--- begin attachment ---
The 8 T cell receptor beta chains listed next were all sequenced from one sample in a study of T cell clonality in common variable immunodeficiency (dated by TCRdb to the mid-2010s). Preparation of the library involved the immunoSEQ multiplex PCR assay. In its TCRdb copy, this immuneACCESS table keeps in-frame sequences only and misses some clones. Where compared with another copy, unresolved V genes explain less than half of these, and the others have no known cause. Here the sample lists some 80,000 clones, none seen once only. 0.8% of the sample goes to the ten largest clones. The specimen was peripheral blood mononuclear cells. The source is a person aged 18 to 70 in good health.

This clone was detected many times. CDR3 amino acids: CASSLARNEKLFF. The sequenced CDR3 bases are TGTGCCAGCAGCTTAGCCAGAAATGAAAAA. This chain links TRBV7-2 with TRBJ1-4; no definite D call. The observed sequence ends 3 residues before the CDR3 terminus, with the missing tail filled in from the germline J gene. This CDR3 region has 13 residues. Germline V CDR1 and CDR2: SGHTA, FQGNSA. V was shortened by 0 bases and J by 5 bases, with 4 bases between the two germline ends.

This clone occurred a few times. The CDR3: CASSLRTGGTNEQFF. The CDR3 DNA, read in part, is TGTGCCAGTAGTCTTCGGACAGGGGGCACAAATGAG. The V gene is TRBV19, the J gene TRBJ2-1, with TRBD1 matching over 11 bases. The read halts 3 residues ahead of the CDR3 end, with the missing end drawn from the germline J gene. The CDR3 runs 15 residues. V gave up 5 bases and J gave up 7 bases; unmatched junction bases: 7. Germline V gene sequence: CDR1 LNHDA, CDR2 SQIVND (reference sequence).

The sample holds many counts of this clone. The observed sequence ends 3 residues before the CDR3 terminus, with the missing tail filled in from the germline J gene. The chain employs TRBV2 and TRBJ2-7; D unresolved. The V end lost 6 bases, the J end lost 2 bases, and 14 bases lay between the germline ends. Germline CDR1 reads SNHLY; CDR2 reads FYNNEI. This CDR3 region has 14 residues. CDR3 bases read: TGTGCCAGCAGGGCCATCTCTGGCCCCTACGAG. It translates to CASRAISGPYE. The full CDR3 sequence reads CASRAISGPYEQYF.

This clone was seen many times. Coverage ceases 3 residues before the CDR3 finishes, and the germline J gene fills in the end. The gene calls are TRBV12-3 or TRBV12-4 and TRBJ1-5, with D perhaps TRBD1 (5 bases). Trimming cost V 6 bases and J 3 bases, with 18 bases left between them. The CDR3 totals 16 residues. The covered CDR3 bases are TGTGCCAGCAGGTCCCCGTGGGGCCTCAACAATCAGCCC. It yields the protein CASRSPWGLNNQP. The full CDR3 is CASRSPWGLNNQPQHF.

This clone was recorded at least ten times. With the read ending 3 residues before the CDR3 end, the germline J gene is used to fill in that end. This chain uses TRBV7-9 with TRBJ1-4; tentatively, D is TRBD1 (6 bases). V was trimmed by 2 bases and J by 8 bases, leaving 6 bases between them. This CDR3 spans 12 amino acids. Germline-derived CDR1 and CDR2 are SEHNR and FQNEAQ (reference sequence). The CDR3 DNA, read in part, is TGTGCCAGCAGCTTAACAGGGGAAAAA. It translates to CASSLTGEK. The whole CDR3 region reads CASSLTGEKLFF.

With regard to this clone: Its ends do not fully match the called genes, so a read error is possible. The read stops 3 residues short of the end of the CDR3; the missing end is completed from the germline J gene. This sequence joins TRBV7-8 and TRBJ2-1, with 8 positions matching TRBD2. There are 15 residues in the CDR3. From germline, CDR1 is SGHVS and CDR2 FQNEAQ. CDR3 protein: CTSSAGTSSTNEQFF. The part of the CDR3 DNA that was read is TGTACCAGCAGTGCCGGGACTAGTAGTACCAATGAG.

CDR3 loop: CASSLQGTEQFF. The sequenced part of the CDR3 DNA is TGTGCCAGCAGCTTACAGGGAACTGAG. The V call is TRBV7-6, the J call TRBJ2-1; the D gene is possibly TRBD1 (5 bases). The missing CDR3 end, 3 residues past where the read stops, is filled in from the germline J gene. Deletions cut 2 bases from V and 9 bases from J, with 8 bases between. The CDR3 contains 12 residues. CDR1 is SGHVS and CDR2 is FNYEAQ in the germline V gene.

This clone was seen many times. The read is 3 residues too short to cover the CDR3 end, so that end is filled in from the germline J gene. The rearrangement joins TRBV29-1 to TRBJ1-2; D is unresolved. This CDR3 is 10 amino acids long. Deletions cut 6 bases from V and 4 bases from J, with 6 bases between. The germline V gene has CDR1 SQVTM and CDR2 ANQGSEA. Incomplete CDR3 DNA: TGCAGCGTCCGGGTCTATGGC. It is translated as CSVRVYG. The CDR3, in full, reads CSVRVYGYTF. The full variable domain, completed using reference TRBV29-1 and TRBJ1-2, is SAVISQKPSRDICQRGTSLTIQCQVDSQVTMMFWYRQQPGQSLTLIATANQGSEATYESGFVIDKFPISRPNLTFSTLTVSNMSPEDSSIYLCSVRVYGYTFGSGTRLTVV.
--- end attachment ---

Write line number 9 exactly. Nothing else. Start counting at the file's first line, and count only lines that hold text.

This clone was seen many times. The read is 3 residues too short to cover the CDR3 end, so that end is filled in from the germline J gene. The rearrangement joins TRBV29-1 to TRBJ1-2; D is unresolved. This CDR3 is 10 amino acids long. Deletions cut 6 bases from V and 4 bases from J, with 6 bases between. The germline V gene has CDR1 SQVTM and CDR2 ANQGSEA. Incomplete CDR3 DNA: TGCAGCGTCCGGGTCTATGGC. It is translated as CSVRVYG. The CDR3, in full, reads CSVRVYGYTF. The full variable domain, completed using reference TRBV29-1 and TRBJ1-2, is SAVISQKPSRDICQRGTSLTIQCQVDSQVTMMFWYRQQPGQSLTLIATANQGSEATYESGFVIDKFPISRPNLTFSTLTVSNMSPEDSSIYLCSVRVYGYTFGSGTRLTVV.